“You’re supposed to hurt in wrestling.” I remember those words my son quoted the coach telling him when Jacob complained that his wrist ached. The high school trainer had told him to put ice on it. And he did. And ignored an aching wrist for the entire wrestling season and didn’t tell me.
When spring sports began, and he decided to play lacrosse, he casually mentioned to a friend that his wrist hurt. And that friend told him to go to a doctor. Thankfully.
It’s been many years since Jacob graduated from high school where he wrestled four years. His freshman year he suffered this injury, which lead to major surgery to repair a tiny bone in his wrist. He needed a bone graft from his hip, had an overnight hospital stay (imagine!), and months of rehabilitation. Had he seen a doctor early on, he’d have had a few weeks wrapped in an ace bandage.
Whenever I hear of stories about coaches playing doctor, I’m reminded of this incident. I remember thinking that the child protection authorities had every right to lock me up: I’d allowed a child to play a sport while injured.
Did I listen and learn from that time? Not really, though I insisted he tell me every time he had any sprain and off to the doctor we went for an x-ray. Then, a few years later, when his sister was a high school junior, I allowed her to rule whether she played tennis or not. A pre-season sprain had left her with a weakened knee. She wore a brace the entire season. I nervously watched as it buckled during a few matches; and she, stalwart like a soldier, played on. The day after the season ended we were at the orthopedist; three days later she had surgery to repair a torn ACL.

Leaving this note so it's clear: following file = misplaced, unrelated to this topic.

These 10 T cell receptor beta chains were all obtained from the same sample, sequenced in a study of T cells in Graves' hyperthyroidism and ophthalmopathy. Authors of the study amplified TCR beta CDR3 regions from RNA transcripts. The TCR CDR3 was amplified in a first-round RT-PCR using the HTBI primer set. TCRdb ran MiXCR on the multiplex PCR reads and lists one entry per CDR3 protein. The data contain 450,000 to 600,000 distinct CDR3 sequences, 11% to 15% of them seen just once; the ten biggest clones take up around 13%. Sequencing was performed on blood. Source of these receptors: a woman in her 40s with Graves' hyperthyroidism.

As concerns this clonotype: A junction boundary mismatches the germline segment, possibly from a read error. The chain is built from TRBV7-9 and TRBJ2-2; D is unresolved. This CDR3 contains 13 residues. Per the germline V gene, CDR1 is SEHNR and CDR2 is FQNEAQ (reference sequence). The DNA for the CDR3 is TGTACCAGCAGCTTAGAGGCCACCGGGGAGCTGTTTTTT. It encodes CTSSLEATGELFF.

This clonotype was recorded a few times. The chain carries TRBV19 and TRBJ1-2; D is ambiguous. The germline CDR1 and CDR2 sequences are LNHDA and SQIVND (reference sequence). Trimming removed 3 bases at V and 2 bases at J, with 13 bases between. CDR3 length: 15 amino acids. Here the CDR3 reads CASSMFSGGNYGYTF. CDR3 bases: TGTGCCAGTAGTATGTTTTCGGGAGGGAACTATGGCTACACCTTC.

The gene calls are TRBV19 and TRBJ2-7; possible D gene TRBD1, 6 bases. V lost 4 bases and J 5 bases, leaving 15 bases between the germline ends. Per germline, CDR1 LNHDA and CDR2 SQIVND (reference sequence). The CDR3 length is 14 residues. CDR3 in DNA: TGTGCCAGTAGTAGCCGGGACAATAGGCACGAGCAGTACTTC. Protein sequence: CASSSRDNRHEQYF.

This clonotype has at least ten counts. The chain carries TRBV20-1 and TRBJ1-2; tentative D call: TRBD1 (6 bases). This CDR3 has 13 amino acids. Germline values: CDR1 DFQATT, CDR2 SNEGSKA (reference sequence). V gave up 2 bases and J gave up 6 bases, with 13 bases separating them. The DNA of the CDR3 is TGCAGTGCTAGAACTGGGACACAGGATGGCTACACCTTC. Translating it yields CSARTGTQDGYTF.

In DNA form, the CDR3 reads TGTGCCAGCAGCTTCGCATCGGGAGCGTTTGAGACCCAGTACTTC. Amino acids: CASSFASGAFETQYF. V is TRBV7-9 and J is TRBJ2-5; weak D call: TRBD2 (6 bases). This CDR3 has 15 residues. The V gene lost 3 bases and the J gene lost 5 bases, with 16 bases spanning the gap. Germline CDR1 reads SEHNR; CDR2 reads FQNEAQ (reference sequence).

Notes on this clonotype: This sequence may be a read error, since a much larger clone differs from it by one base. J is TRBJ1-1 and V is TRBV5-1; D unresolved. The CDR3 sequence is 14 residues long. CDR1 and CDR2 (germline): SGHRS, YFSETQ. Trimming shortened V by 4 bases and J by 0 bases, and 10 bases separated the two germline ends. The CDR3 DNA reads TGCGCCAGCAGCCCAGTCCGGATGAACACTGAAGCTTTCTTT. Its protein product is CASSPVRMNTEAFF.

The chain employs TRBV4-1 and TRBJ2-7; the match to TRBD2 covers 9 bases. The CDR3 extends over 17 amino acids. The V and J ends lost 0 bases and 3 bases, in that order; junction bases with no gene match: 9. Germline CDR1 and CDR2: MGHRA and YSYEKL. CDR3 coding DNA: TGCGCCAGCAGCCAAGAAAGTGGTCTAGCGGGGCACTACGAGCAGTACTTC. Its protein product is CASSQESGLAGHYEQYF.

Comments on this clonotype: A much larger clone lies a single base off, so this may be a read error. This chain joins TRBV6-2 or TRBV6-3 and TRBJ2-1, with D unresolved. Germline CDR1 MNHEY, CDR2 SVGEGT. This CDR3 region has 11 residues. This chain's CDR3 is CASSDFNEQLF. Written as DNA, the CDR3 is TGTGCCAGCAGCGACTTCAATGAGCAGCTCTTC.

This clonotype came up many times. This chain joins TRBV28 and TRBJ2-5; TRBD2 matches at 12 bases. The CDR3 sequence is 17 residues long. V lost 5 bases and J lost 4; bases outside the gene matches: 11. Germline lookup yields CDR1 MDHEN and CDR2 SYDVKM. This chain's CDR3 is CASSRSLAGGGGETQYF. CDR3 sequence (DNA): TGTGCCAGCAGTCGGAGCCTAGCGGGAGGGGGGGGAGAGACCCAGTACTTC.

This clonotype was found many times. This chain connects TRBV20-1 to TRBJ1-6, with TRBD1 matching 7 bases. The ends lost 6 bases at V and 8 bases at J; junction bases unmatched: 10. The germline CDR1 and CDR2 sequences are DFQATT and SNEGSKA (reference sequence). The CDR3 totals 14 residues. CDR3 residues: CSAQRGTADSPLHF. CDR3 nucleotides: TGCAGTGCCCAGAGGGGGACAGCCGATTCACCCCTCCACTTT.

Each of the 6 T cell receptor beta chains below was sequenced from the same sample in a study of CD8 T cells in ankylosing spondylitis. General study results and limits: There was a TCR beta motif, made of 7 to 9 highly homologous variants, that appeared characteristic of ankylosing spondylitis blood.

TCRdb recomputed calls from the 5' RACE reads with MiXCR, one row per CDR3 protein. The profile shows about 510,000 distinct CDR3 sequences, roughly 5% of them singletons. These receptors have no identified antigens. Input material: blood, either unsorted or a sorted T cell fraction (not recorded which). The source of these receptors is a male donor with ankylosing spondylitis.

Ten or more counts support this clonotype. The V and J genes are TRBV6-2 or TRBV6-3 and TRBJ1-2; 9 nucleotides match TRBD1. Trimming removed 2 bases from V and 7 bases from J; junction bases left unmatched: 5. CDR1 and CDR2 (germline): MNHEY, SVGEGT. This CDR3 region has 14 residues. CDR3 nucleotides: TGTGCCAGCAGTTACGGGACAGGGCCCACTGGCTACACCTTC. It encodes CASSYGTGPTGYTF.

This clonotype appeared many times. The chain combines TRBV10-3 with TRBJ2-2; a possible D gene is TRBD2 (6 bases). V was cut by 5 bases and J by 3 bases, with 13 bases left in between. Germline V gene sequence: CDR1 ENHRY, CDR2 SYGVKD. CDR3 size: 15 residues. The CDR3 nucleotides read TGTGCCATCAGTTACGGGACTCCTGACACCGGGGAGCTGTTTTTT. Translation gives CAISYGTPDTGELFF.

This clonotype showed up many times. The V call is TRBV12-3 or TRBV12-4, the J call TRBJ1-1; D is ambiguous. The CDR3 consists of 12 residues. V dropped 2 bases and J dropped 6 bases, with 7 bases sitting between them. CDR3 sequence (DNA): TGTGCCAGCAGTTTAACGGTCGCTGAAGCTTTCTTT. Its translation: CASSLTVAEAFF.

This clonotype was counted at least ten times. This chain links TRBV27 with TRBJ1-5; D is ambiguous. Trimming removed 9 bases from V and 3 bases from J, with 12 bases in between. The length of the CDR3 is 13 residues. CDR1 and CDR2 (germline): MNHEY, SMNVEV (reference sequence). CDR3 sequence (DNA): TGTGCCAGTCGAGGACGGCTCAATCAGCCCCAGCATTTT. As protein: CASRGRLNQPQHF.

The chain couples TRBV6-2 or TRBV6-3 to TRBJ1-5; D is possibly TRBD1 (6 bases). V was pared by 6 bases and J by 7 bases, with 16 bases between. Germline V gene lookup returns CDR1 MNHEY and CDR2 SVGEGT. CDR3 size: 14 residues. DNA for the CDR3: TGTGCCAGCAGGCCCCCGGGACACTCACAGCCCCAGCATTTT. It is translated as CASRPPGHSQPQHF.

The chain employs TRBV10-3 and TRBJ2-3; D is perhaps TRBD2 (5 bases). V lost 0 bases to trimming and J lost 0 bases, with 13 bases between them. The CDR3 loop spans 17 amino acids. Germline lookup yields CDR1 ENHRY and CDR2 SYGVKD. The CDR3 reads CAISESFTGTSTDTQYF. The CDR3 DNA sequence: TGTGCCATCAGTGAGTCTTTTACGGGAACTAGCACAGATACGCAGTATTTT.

Once again, I felt the authorities were going to knock on my door and drag me away in handcuffs.
So reading about the knee injuries plaguing star Knicks players and how Coach Mike Woodson allowed them to play, I grimaced and felt for their mothers.
Having lived with teen athletes who insisted they stay in the game, I understand the sentiment of pleasing coaches, bolstering teammates and entertaining fans. High school isn’t the big leagues. Yet these star players are role models. Perhaps if they owned up to their injuries, and sat on the bench a bit nursing knees, high school athletes would be less inclined to have to “buck up” and play through pain.
So time to ‘fess up. Have you let kids participate in sports knowing they had injuries? Have coaches made these decisions? Please share your stories!